The Vancouver Whitecaps have done a lot of things right since joining Major League Soccer in 2011.
In seven years, the franchise has managed to establish itself as having the best sporting atmosphere in the city. No other professional sports team in Vancouver averaged higher in attendance than the Whitecaps last season – a testament to their on-field success as well the way the team has been marketed.
But something has been missing in the MLS era of the Whitecaps.
Vancouver won its first MLS playoff game last year, dismantling San Jose in a one-game playoff. But the two-leg series that followed showed just how far away the Whitecaps were from becoming a true contender.
Failing to score a goal and registering just one shot on target in two games, they were dispatched relatively easily by Seattle in the Conference semi-finals. In the end, despite the regular season similarities between the two teams, it was clear that Seattle was at another level.
This gives context as to why the Southsiders, the Whitecaps’ largest supporters group, was seemingly quick to come down hard on the team this year.
“The Whitecaps ownership, management, and coaching staff need to recognize and acknowledge that the ‘meh, good enough’ model of football they are putting on the pitch week after week, year after year, is quite frankly, NOT good enough,” said the Southsiders in an open-letter.
Supporters have criticized the Whitecaps for the amount they spend on players, as well as the style of play from head coach Carl Robinson, and these criticisms were only accentuated after the loss to Seattle.
Vancouver ranks dead-last in possession (42.1%) among 23 MLS teams so far this season and they’re 18th (76.4%) in passing percentage. In 2017 they were last in possession and second-last in passing accuracy.
The Whitecaps nearly finished first in the Conference despite this, yet there was a reason why most observers viewed Seattle as a significant favourite before their playoff matchup.
The Sounders had three players on their team making more than a million dollars, including Clint Dempsey, who made a base salary of $3.2 million. The Whitecaps, by contrast, had just Fredy Montero ($1.4 million base salary) making over a million dollars, and he’s no longer with the team.
Major League Soccer has been around since 1996, but it didn’t truly become ‘major league’ until 2007.
That’s when David Beckham signed with the LA Galaxy, and when the league entered the consciousness of the casual North American sports fan. Beckham drew 48,172 people to BC Place that same year for a friendly between the Galaxy and the Whitecaps, who were a USL team at the time.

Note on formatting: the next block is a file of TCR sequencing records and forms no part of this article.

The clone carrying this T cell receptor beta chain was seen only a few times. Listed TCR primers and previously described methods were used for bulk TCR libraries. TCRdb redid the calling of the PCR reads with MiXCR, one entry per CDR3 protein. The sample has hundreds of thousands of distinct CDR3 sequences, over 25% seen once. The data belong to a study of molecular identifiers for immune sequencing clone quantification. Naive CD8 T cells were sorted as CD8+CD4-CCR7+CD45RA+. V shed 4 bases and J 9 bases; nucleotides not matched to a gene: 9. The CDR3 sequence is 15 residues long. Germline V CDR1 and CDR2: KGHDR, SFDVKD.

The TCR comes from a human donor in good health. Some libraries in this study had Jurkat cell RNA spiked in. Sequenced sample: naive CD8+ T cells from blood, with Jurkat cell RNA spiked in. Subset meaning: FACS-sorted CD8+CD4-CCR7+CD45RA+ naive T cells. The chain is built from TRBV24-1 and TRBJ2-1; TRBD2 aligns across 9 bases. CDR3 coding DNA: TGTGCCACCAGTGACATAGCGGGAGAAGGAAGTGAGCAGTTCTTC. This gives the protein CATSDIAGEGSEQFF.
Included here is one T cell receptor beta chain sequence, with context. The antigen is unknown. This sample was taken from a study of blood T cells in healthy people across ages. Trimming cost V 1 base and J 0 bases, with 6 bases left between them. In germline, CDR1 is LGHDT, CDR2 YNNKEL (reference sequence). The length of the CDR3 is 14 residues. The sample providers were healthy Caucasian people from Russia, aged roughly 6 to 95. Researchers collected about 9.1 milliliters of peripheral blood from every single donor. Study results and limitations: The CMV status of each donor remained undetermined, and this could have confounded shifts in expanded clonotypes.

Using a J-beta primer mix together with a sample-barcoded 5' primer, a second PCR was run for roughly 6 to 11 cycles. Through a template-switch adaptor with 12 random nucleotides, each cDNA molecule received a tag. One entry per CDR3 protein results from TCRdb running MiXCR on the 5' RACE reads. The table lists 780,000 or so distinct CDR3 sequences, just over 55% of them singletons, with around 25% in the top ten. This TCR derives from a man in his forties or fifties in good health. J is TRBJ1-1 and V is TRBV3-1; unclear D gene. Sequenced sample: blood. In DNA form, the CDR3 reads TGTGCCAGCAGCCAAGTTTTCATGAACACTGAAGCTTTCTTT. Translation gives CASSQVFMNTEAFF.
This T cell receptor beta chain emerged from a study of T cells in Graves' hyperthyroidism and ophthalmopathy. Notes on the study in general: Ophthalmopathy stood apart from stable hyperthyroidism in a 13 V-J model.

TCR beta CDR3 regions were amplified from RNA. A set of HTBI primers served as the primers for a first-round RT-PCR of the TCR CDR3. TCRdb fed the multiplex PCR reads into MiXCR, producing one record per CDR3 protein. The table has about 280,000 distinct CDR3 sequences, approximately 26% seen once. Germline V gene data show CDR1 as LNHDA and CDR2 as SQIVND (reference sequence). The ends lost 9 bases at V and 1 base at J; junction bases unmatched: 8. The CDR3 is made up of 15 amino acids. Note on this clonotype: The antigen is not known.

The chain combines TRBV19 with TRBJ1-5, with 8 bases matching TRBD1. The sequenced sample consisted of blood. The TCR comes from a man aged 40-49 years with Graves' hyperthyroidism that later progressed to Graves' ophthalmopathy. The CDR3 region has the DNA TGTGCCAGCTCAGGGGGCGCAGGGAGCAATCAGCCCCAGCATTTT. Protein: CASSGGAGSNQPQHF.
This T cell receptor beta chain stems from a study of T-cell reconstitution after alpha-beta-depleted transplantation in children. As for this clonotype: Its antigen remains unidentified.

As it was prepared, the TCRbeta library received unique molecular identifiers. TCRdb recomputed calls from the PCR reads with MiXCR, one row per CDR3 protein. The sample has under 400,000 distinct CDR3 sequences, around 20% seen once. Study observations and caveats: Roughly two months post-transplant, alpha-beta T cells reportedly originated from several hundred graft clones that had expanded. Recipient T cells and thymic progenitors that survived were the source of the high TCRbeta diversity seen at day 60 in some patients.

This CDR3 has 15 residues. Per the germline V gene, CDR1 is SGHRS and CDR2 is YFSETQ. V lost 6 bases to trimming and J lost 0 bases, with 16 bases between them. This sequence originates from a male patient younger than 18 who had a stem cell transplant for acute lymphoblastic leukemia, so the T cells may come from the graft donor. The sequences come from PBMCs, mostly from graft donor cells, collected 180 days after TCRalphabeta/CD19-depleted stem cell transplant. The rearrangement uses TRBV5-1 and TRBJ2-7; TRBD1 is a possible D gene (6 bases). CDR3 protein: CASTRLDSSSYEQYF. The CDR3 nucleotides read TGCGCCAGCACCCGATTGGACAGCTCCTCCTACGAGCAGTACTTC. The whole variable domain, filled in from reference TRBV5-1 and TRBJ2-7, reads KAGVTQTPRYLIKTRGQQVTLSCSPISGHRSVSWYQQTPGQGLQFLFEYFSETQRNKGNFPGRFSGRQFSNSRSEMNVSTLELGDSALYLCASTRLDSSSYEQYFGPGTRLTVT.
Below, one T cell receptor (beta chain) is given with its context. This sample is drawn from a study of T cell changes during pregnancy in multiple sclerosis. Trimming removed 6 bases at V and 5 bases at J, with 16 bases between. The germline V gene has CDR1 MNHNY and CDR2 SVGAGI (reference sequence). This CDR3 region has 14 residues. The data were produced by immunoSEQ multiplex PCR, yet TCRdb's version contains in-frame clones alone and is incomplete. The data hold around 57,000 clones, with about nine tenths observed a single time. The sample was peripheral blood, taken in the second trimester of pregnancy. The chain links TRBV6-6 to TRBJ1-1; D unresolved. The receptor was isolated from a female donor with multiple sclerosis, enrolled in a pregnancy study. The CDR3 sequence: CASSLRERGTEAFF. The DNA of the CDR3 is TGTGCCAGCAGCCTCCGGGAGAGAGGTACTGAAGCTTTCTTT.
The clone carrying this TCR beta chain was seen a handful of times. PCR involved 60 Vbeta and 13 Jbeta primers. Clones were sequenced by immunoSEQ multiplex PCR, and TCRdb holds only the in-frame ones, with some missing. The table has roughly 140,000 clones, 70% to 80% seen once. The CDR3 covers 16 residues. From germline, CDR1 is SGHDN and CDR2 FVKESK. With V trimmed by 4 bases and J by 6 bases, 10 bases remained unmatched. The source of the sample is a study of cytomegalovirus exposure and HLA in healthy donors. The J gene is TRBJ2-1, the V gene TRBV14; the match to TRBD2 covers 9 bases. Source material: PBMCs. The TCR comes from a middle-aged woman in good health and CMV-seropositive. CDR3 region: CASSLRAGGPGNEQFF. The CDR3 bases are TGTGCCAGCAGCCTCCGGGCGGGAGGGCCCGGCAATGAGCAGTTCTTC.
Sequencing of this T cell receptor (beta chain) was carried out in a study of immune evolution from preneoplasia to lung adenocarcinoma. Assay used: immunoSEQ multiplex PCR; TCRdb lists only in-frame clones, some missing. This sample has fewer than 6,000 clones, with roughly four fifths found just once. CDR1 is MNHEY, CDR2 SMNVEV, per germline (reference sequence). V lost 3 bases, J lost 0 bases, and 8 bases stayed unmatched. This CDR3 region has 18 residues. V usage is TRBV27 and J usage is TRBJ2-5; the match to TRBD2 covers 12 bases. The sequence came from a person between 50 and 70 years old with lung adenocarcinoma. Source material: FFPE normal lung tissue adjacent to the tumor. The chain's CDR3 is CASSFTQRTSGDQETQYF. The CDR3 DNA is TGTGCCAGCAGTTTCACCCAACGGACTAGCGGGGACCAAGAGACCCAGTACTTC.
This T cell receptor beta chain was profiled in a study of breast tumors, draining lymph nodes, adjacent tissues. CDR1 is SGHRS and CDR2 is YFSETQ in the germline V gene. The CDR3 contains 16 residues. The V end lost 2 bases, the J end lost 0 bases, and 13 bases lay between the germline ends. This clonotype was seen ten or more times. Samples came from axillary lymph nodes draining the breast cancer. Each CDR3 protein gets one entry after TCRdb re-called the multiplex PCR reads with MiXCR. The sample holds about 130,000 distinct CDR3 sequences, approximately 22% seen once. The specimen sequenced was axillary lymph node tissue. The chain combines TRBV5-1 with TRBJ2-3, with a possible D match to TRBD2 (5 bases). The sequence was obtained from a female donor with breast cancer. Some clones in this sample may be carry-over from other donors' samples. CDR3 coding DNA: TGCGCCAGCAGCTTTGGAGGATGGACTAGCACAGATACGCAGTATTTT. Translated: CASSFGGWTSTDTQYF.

When Vancouver was granted an MLS franchise two years later, getting to see big-name stars like Beckham on a regular basis was part of the appeal for many.
And perhaps one day, one of those ‘big names’ would call Vancouver home.
We’re still waiting.
The Whitecaps have been accused of being cheap by many, and that has been overblown. Vancouver’s payroll ($7.04 million) ranked ninth out of 22 teams in MLS last year.
But still, that’s nowhere near the big-money teams in MLS – as four clubs had payrolls topping $12 million, including MLS Cup champion Toronto FC with a payroll north of $20 million.
MLS teams have proven that you don’t need to be rich in order to have success, as Houston proved last year by qualifying for the Conference Finals despite having the league’s lowest payroll ($4.84 million). So the Whitecaps need not necessarily break the bank.
But it sure helps.
You couldn't write a better script.
— Major League Soccer (@MLS) March 31, 2018
Bastian Schweinsteiger signed with the Chicago Fire last year, while Zlatan Ibrahimovic began play with the LA Galaxy this season.
Andrea Pirlo, David Villa, Kaka, Robbie Keane, Didier Drogba, and Thierry Henry have all called MLS home at one time or another.
Those are the kinds of names that would not only raise the profile of the franchise within the city, but could potentially take the team to the next level.
Winning, above all, is what will fill the seats at BC Place. But star power matters too.
Perhaps 17-year-old Alphonso Davies becomes that player one day, but he’s not there yet.
Captain Kendall Waston is an MLS star and will play for Costa Rica at the World Cup next month, but the entire city doesn’t know his name yet.
Getting the next Beckham or spending $20+ million probably isn’t feasible for the Whitecaps, but perhaps there’s a happy medium. Seattle’s Clint Dempsey – a forward with an impressive resume before returning to MLS from the English Premier League – had a $3.2 million base salary last year. That’s the type of star that could make a difference for Vancouver.
Imagine what getting a bonafide star attacking central midfielder could do – on and off the field – for the Whitecaps.
Imagine the jerseys, the media coverage. Imagine a team that can do more on the pitch.
Hell, imagine a championship.
That’s what’s missing with the Whitecaps right now.
Seven years in, this is a very good franchise. It’s a success story.
But fans want more. They want the sizzle that Beckham brought to town in 2007. They want an exciting style of soccer.
They want a champion.